Shanghai's average mathematics score was two-and-a-half years of learning above Australia's, and one-and-a-half years ahead in reading and science.

Korea, Japan, Hong Kong and Singapore are one-and-a-half to two years ahead in mathematics and about six months to a year ahead in reading and science. Yet, these cities and countries spend less per student than Australia.

While student-teacher ratios are higher in some areas than Australia, they are lower in others. It is claimed that teaching quality is higher in East Asia, but preservice requirements and teacher qualifications are broadly similar to Australia.

Participation in professional development is higher in some areas than Australia, but lower in others.

The claim of better teaching in East Asia is discounted by the fact that East Asian students resident in Australia also achieve at very high levels with Australian teachers.

One important lesson for Australia from the PISA results is that they show it is possible to lift the performance of disadvantaged students.

In Shanghai, they are more than two years ahead of disadvantaged students in Australia and a year or more ahead in Korea, Japan, Hong Kong and Singapore. However, achievement gaps between rich and poor students in East Asia are similar to, or even larger than in Australia.

East Asian countries/cities appear to give greater priority to the educational resources available to disadvantaged schools than Australia. For example, student-teacher ratios in disadvantaged schools are lower than in advantaged schools in Korea, Japan, Hong Kong, and Singapore but are not in Australia (and Shanghai).

Disadvantaged schools in Australia suffer greater teacher shortages compared to advantaged schools in East Asia. Australia has the second largest teacher shortage gap between disadvantaged and advantaged schools of the 65 countries participating in PISA. It is much larger than in Korea, Japan, Hong Kong and Singapore.

East Asian countries/cities also give more priority to the equitable allocation of other educational resources (textbooks, science laboratories, information technology and libraries) between disadvantaged and advantaged schools.

There is little to no difference in the resources available to disadvantaged and advantaged schools in Korea, Japan, Hong Kong and Singapore. Australia has one of the largest gaps favouring advantaged schools of all the countries participating in PISA.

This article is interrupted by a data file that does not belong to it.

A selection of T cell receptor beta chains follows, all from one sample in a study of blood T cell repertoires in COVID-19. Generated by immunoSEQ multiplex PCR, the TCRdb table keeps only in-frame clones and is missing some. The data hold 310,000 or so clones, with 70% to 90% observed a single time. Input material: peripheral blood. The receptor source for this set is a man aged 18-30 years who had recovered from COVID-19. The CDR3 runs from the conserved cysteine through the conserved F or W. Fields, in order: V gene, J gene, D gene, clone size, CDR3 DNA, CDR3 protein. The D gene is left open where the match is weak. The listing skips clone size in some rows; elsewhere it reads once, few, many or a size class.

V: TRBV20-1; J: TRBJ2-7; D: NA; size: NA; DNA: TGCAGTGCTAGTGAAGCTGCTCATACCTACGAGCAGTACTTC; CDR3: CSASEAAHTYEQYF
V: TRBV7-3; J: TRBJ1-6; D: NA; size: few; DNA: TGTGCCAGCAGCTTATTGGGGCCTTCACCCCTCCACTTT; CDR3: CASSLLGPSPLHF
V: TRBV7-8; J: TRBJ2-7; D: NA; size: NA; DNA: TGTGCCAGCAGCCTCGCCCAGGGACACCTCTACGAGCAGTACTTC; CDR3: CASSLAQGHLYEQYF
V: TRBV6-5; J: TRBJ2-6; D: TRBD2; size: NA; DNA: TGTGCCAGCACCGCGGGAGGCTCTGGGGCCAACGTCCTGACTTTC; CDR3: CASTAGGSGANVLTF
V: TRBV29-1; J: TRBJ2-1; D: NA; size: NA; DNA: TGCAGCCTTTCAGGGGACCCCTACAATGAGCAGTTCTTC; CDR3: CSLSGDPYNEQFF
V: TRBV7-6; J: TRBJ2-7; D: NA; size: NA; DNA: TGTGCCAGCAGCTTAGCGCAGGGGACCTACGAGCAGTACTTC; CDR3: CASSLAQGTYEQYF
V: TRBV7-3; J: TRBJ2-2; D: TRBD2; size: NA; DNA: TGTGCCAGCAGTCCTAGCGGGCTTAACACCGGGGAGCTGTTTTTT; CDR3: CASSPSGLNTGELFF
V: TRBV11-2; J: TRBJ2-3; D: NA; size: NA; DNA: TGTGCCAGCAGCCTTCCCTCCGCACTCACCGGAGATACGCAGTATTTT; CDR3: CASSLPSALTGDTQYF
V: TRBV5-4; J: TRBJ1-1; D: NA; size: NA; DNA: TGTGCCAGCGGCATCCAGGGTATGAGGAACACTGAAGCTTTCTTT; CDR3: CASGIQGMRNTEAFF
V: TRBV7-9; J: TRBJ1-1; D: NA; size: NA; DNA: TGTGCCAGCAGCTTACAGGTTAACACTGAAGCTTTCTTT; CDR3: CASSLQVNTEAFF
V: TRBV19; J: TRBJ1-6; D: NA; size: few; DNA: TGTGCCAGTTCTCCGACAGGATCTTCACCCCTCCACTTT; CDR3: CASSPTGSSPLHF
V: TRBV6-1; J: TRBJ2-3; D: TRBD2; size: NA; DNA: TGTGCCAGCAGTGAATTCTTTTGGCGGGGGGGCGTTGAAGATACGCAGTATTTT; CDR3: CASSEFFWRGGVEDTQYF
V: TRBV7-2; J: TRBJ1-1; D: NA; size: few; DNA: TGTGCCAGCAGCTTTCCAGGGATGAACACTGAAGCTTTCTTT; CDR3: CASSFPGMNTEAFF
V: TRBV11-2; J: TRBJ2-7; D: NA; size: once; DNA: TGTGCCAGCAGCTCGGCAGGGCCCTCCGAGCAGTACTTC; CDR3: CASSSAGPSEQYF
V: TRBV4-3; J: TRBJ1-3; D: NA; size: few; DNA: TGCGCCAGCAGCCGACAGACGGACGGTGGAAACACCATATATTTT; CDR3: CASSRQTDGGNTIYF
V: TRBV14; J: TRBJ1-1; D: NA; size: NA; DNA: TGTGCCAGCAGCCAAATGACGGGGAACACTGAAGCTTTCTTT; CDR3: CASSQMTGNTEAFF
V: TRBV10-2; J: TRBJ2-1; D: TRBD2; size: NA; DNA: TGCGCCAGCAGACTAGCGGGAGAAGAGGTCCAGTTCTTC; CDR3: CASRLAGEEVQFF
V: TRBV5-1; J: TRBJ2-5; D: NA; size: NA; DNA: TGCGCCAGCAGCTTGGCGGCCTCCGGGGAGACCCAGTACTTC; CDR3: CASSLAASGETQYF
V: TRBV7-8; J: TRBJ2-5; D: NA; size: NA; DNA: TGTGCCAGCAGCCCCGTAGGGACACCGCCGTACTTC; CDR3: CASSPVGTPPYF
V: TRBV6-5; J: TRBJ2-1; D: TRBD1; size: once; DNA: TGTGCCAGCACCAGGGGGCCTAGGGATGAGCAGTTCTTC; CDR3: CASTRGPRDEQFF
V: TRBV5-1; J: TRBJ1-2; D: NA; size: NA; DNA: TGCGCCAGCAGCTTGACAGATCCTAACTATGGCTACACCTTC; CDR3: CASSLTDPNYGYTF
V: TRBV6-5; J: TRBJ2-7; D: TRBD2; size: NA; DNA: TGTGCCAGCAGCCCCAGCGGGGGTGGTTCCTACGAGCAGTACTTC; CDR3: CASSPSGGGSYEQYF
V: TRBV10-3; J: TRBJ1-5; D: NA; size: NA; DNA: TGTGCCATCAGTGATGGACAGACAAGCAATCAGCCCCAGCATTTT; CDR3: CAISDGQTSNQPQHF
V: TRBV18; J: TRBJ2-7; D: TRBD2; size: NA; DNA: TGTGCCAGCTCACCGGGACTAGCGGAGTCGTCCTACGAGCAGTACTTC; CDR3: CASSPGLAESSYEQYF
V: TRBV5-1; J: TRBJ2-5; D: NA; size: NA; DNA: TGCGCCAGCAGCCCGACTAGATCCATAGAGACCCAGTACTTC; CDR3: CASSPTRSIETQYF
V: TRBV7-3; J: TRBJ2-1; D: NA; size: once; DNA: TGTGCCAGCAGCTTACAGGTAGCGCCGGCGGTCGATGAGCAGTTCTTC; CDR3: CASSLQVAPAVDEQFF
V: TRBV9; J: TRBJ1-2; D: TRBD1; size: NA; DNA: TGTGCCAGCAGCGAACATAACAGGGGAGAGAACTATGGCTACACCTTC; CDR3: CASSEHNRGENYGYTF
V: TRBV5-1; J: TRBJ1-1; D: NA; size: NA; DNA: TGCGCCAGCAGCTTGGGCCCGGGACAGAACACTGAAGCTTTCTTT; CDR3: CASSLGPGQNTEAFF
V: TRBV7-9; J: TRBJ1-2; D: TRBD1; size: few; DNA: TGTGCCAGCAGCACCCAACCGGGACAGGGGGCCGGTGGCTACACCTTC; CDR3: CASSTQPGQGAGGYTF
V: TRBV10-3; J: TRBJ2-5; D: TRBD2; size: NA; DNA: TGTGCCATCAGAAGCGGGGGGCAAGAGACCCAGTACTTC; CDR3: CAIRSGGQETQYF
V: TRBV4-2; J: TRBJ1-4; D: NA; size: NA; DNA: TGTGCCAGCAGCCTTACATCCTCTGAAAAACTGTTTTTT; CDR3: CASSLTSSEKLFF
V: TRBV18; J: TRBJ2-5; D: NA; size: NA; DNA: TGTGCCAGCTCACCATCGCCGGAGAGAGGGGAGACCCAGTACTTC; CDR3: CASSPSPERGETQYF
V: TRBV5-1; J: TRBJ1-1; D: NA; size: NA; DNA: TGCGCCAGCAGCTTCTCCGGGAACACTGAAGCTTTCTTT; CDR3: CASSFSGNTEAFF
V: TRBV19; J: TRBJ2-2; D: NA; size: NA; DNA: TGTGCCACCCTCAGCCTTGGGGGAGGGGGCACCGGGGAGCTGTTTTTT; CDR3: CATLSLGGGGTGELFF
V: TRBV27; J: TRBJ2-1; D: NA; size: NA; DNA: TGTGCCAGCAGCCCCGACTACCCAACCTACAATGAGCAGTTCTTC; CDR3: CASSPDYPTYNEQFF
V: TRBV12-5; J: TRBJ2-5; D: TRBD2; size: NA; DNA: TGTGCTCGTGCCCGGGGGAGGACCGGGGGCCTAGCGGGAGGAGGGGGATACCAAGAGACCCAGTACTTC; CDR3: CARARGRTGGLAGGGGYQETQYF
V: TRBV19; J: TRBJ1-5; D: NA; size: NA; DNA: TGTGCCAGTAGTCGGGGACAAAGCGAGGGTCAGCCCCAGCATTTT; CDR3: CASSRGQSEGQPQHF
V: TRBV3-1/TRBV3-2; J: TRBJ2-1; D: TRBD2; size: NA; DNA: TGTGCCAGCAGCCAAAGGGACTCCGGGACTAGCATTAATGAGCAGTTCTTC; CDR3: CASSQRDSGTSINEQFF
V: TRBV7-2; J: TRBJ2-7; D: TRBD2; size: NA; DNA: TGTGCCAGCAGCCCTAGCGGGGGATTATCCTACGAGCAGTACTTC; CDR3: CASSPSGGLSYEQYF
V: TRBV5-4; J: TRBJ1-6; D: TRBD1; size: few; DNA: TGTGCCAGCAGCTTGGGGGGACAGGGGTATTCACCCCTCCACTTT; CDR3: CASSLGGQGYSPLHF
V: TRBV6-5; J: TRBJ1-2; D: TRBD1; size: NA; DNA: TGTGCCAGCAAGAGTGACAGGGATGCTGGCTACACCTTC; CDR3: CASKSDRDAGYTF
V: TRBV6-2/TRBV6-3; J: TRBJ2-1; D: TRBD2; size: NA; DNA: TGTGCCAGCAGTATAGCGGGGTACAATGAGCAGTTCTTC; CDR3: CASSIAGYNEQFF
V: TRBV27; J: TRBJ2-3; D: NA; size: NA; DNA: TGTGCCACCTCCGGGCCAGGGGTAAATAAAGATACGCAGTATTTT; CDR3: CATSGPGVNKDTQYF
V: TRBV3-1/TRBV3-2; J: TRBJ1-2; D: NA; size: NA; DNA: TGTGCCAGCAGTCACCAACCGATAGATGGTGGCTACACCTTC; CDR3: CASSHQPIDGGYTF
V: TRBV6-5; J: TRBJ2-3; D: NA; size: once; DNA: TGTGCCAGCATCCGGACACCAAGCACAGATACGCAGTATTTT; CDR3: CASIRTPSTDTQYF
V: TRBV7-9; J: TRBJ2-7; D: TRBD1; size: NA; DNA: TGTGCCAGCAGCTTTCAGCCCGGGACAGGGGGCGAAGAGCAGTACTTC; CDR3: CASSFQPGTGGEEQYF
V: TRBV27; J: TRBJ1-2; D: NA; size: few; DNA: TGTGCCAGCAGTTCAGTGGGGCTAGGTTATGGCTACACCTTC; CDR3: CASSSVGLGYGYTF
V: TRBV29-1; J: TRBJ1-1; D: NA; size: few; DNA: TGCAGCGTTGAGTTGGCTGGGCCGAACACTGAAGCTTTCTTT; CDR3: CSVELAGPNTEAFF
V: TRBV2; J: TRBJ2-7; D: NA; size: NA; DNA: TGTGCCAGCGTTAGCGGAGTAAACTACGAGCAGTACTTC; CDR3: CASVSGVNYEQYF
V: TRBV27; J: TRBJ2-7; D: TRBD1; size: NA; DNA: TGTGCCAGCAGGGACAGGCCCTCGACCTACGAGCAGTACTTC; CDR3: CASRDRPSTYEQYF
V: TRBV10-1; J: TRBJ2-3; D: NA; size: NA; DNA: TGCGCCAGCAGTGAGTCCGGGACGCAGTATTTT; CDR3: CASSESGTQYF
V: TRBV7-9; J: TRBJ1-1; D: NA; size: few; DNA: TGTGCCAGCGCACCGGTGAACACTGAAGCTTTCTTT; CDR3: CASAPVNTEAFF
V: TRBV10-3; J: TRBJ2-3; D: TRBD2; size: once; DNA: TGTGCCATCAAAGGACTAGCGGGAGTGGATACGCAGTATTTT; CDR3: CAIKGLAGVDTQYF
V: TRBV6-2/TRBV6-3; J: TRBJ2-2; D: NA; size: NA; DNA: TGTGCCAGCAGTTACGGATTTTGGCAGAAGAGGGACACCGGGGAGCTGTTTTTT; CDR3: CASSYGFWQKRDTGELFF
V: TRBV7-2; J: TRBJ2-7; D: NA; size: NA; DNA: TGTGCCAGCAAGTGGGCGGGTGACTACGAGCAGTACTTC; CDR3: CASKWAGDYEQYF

However, there is a dark side to the East Asian results which must be avoided in Australia. East Asian students' lives are dominated by an obsession with education success. Cram schools are big business in East Asia.

Some 65 to 70 per cent of 15-year-old students in Shanghai, Japan, Korea and Singapore participate in after school tutoring in mathematics compared to 27 per cent in Australia.

In Korea, 26 per cent of students spend four or more hours per week in after-school mathematics classes compared to 4 per cent in Australia, in addition to individual homework and study.

There are growing official concerns in these countries about the toll of the obsession with education success and the long hours of study it involves.

It dominates the lives of children to the detriment of their all-round development. It emphasises rote learning over thinking and creativity. It is exacerbating social inequalities because less well-off families cannot afford private tutoring.

The long hours indoors studying from an early age have also led to an epidemic of myopia. For example, about 90 per cent of children completing secondary school in Korea are shortsighted and need glasses, compared to about 30 per cent in Australia. Thus, Australia should emulate East Asia by doing more to improve school outcomes for disadvantaged students, but it would be incredibly silly to emulate the East Asian obsession with cramming and the social cost it incurs.